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WASHINGTON -- Colleges' mishandling of sexual assault may continue to occupy the national spotlight, but the criminal justice system has done a worse job supporting and addressing the needs of victims, Sen. Claire McCaskill, a Missouri Democrat, said during a U.S. Senate hearing here Tuesday.

The hearing, held by the Senate Judiciary Subcommittee on Crime and Terrorism, focused on finding ways to inspire campus sexual assault survivors to have more confidence in law enforcement so that they don’t, as McCaskill said, “take the default position that they’d be better off just pursuing the Title IX option.”

Panelists and senators stressed that such a decision should remain up to the victim, but said that too often survivors – either through discouragement from their college or their own disillusionment with law enforcement – think of Title IX, the federal anti-discrimination law that requires colleges to investigate campus sexual assaults, as their only option for finding justice.

“I am concerned that law enforcement is being marginalized when it comes to the crime of campus sexual assault,” Sen. Sheldon Whitehouse, a Rhode Island Democrat and the chairman of the subcommittee, said. “I’m concerned that the specter of flawed law enforcement overshadows the harm of marginalized law enforcement.”

Whitehouse said he hoped the hearing would “help inform” the work of senators, including McCaskill, who are fine-tuning the Campus Accountability and Safety Act introduced earlier this year. The bill requires every college to create a “memorandum of understanding” with local law enforcement. But some campus safety officials said such a requirement may not go far enough and places an unfair burden on colleges.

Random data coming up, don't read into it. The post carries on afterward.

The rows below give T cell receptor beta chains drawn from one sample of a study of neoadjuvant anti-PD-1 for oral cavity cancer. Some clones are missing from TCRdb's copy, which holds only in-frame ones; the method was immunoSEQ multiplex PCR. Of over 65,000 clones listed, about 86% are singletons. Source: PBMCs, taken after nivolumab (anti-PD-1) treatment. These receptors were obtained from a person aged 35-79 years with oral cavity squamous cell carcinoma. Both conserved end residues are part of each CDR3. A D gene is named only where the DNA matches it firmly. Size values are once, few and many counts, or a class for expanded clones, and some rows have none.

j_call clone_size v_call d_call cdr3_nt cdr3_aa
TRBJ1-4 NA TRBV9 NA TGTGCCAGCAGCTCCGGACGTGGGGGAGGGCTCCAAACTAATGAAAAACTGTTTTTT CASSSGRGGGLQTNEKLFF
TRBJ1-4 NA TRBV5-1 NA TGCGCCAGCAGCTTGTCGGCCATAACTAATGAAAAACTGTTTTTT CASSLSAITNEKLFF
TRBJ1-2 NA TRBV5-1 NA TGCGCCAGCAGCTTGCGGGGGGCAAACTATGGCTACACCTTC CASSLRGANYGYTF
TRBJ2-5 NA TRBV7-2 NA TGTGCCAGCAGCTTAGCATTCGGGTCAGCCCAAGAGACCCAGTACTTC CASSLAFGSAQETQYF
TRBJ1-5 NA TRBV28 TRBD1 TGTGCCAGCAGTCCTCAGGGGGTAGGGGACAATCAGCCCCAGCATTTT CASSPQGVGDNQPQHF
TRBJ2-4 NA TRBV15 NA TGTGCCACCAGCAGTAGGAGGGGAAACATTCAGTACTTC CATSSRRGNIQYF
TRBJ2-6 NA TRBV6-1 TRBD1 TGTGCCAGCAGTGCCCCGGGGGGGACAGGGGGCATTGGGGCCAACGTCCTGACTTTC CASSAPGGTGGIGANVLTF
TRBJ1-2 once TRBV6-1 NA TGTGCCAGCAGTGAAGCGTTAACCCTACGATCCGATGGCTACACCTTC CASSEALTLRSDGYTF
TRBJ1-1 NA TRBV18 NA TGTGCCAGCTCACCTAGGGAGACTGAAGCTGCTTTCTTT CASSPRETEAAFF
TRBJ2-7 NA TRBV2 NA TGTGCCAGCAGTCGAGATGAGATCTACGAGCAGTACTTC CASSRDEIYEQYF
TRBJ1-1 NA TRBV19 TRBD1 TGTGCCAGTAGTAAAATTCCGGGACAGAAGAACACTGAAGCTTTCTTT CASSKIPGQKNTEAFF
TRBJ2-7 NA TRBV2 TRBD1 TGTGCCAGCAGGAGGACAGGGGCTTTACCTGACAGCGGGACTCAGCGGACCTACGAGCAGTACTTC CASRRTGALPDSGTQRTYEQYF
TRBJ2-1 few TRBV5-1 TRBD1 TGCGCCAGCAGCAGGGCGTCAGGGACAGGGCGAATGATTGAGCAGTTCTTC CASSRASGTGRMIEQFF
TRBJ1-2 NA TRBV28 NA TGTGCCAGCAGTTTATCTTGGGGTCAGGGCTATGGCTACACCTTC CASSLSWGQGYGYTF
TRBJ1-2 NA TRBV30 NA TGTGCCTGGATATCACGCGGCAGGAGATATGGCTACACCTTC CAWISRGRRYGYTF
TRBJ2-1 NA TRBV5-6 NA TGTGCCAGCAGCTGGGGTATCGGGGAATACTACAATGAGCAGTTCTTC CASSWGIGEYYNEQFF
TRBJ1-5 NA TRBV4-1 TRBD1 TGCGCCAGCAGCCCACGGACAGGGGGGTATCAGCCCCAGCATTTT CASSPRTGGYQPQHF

Establishing clear lines of communication between law enforcement agencies and campuses is important, but a “memorandum of understanding is not a panacea," said Kathy Zoner, chief of police at Cornell University and a panelist at the hearing.

“It can be helpful, but entering one isn’t always possible,” Zoner said, adding that some colleges must interact with multiple agencies with competing jurisdictions. “There’s no guarantee that local law enforcement will even cooperate with a memorandum of understanding."

Different Goals

Under the proposed legislation, institutions that don’t obtain a memorandum of understanding could be penalized up to 1 percent of the college’s operating budget, a sanction Zoner said is too aggressive for such a complicated process. Earlier in the hearing, Sen. Kirsten Gillibrand, a New York Democrat and co-sponsor of the bill, stood by the requirement. She said it was “shocking” that one didn’t already exist, and said such a requirement would “serve to flip the current incentives for colleges and universities that would rather sweep these reports under the rug.”